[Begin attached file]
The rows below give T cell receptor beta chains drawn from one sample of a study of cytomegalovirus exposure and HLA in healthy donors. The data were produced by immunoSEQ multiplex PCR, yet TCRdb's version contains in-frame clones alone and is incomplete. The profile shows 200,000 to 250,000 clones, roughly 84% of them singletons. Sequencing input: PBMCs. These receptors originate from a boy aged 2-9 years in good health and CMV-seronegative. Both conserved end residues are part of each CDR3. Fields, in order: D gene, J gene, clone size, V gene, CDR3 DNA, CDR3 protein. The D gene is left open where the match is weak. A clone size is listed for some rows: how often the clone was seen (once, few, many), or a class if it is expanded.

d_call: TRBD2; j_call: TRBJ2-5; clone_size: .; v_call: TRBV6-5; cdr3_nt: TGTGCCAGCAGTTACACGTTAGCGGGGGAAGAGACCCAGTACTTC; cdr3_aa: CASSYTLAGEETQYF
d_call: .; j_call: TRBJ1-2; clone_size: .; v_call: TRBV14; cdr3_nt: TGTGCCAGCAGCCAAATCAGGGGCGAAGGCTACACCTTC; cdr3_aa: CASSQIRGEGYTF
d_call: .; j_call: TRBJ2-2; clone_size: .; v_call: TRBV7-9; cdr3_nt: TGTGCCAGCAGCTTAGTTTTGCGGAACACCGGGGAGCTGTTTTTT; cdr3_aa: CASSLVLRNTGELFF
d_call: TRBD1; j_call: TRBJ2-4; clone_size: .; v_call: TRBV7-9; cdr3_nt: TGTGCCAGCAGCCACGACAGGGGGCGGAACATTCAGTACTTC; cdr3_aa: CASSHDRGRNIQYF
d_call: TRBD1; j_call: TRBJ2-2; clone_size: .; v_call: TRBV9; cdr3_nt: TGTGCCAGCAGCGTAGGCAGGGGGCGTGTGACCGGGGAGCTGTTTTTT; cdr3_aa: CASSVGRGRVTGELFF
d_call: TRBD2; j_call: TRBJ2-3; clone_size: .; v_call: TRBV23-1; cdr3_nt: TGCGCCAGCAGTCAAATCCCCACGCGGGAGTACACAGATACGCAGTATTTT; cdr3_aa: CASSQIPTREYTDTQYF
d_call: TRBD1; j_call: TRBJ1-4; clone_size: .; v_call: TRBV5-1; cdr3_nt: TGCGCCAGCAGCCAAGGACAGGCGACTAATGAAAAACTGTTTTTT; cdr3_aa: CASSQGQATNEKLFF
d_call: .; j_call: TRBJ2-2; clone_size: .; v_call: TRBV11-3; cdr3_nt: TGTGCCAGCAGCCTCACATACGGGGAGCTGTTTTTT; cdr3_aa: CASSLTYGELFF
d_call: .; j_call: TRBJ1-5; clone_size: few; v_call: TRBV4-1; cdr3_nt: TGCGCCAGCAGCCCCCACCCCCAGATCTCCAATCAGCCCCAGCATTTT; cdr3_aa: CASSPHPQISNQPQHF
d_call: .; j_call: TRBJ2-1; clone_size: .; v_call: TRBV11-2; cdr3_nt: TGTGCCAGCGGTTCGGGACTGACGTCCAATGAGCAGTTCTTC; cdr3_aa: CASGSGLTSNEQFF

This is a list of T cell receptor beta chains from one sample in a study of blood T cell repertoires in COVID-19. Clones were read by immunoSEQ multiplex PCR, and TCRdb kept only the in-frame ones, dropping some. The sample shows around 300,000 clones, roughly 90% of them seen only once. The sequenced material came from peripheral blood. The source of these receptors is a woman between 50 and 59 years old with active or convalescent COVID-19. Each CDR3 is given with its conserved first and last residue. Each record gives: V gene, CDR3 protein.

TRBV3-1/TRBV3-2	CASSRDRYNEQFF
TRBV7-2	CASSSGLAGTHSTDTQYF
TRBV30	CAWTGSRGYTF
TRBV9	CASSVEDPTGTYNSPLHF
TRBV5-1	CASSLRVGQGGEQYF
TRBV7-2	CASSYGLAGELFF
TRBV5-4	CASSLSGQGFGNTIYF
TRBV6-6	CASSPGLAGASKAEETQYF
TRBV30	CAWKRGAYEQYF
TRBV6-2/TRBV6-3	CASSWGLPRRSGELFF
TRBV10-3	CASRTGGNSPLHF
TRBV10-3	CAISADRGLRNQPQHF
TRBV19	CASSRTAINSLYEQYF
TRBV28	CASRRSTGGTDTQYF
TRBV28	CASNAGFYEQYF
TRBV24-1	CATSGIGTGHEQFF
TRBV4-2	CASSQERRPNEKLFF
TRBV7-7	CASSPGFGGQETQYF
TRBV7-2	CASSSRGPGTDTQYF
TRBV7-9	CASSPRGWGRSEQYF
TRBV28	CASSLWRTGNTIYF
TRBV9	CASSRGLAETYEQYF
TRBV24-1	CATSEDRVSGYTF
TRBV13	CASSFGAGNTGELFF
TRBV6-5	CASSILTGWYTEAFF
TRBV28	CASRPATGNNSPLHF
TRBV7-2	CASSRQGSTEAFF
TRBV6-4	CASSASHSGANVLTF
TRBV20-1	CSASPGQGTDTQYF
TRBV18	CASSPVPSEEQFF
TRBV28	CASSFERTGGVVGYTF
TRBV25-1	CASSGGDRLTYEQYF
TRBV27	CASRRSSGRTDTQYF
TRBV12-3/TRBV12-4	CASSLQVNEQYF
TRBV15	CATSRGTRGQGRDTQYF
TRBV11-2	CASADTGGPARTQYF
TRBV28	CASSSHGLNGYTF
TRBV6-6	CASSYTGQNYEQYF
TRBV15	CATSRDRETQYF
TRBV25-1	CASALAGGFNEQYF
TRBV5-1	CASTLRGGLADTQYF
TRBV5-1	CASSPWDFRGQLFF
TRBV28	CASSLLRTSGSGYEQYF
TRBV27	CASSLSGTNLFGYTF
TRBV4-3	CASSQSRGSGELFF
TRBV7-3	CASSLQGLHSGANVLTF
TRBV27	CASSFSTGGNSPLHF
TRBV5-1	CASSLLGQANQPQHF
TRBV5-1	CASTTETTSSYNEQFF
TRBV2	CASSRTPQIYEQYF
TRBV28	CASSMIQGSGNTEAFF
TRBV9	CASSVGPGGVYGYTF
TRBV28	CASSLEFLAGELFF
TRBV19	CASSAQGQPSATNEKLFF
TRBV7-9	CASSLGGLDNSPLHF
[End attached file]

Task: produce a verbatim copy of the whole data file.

The rows below give T cell receptor beta chains drawn from one sample of a study of cytomegalovirus exposure and HLA in healthy donors. The data were produced by immunoSEQ multiplex PCR, yet TCRdb's version contains in-frame clones alone and is incomplete. The profile shows 200,000 to 250,000 clones, roughly 84% of them singletons. Sequencing input: PBMCs. These receptors originate from a boy aged 2-9 years in good health and CMV-seronegative. Both conserved end residues are part of each CDR3. Fields, in order: D gene, J gene, clone size, V gene, CDR3 DNA, CDR3 protein. The D gene is left open where the match is weak. A clone size is listed for some rows: how often the clone was seen (once, few, many), or a class if it is expanded.

d_call: TRBD2; j_call: TRBJ2-5; clone_size: .; v_call: TRBV6-5; cdr3_nt: TGTGCCAGCAGTTACACGTTAGCGGGGGAAGAGACCCAGTACTTC; cdr3_aa: CASSYTLAGEETQYF
d_call: .; j_call: TRBJ1-2; clone_size: .; v_call: TRBV14; cdr3_nt: TGTGCCAGCAGCCAAATCAGGGGCGAAGGCTACACCTTC; cdr3_aa: CASSQIRGEGYTF
d_call: .; j_call: TRBJ2-2; clone_size: .; v_call: TRBV7-9; cdr3_nt: TGTGCCAGCAGCTTAGTTTTGCGGAACACCGGGGAGCTGTTTTTT; cdr3_aa: CASSLVLRNTGELFF
d_call: TRBD1; j_call: TRBJ2-4; clone_size: .; v_call: TRBV7-9; cdr3_nt: TGTGCCAGCAGCCACGACAGGGGGCGGAACATTCAGTACTTC; cdr3_aa: CASSHDRGRNIQYF
d_call: TRBD1; j_call: TRBJ2-2; clone_size: .; v_call: TRBV9; cdr3_nt: TGTGCCAGCAGCGTAGGCAGGGGGCGTGTGACCGGGGAGCTGTTTTTT; cdr3_aa: CASSVGRGRVTGELFF
d_call: TRBD2; j_call: TRBJ2-3; clone_size: .; v_call: TRBV23-1; cdr3_nt: TGCGCCAGCAGTCAAATCCCCACGCGGGAGTACACAGATACGCAGTATTTT; cdr3_aa: CASSQIPTREYTDTQYF
d_call: TRBD1; j_call: TRBJ1-4; clone_size: .; v_call: TRBV5-1; cdr3_nt: TGCGCCAGCAGCCAAGGACAGGCGACTAATGAAAAACTGTTTTTT; cdr3_aa: CASSQGQATNEKLFF
d_call: .; j_call: TRBJ2-2; clone_size: .; v_call: TRBV11-3; cdr3_nt: TGTGCCAGCAGCCTCACATACGGGGAGCTGTTTTTT; cdr3_aa: CASSLTYGELFF
d_call: .; j_call: TRBJ1-5; clone_size: few; v_call: TRBV4-1; cdr3_nt: TGCGCCAGCAGCCCCCACCCCCAGATCTCCAATCAGCCCCAGCATTTT; cdr3_aa: CASSPHPQISNQPQHF
d_call: .; j_call: TRBJ2-1; clone_size: .; v_call: TRBV11-2; cdr3_nt: TGTGCCAGCGGTTCGGGACTGACGTCCAATGAGCAGTTCTTC; cdr3_aa: CASGSGLTSNEQFF

This is a list of T cell receptor beta chains from one sample in a study of blood T cell repertoires in COVID-19. Clones were read by immunoSEQ multiplex PCR, and TCRdb kept only the in-frame ones, dropping some. The sample shows around 300,000 clones, roughly 90% of them seen only once. The sequenced material came from peripheral blood. The source of these receptors is a woman between 50 and 59 years old with active or convalescent COVID-19. Each CDR3 is given with its conserved first and last residue. Each record gives: V gene, CDR3 protein.

TRBV3-1/TRBV3-2	CASSRDRYNEQFF
TRBV7-2	CASSSGLAGTHSTDTQYF
TRBV30	CAWTGSRGYTF
TRBV9	CASSVEDPTGTYNSPLHF
TRBV5-1	CASSLRVGQGGEQYF
TRBV7-2	CASSYGLAGELFF
TRBV5-4	CASSLSGQGFGNTIYF
TRBV6-6	CASSPGLAGASKAEETQYF
TRBV30	CAWKRGAYEQYF
TRBV6-2/TRBV6-3	CASSWGLPRRSGELFF
TRBV10-3	CASRTGGNSPLHF
TRBV10-3	CAISADRGLRNQPQHF
TRBV19	CASSRTAINSLYEQYF
TRBV28	CASRRSTGGTDTQYF
TRBV28	CASNAGFYEQYF
TRBV24-1	CATSGIGTGHEQFF
TRBV4-2	CASSQERRPNEKLFF
TRBV7-7	CASSPGFGGQETQYF
TRBV7-2	CASSSRGPGTDTQYF
TRBV7-9	CASSPRGWGRSEQYF
TRBV28	CASSLWRTGNTIYF
TRBV9	CASSRGLAETYEQYF
TRBV24-1	CATSEDRVSGYTF
TRBV13	CASSFGAGNTGELFF
TRBV6-5	CASSILTGWYTEAFF
TRBV28	CASRPATGNNSPLHF
TRBV7-2	CASSRQGSTEAFF
TRBV6-4	CASSASHSGANVLTF
TRBV20-1	CSASPGQGTDTQYF
TRBV18	CASSPVPSEEQFF
TRBV28	CASSFERTGGVVGYTF
TRBV25-1	CASSGGDRLTYEQYF
TRBV27	CASRRSSGRTDTQYF
TRBV12-3/TRBV12-4	CASSLQVNEQYF
TRBV15	CATSRGTRGQGRDTQYF
TRBV11-2	CASADTGGPARTQYF
TRBV28	CASSSHGLNGYTF
TRBV6-6	CASSYTGQNYEQYF
TRBV15	CATSRDRETQYF
TRBV25-1	CASALAGGFNEQYF
TRBV5-1	CASTLRGGLADTQYF
TRBV5-1	CASSPWDFRGQLFF
TRBV28	CASSLLRTSGSGYEQYF
TRBV27	CASSLSGTNLFGYTF
TRBV4-3	CASSQSRGSGELFF
TRBV7-3	CASSLQGLHSGANVLTF
TRBV27	CASSFSTGGNSPLHF
TRBV5-1	CASSLLGQANQPQHF
TRBV5-1	CASTTETTSSYNEQFF
TRBV2	CASSRTPQIYEQYF
TRBV28	CASSMIQGSGNTEAFF
TRBV9	CASSVGPGGVYGYTF
TRBV28	CASSLEFLAGELFF
TRBV19	CASSAQGQPSATNEKLFF
TRBV7-9	CASSLGGLDNSPLHF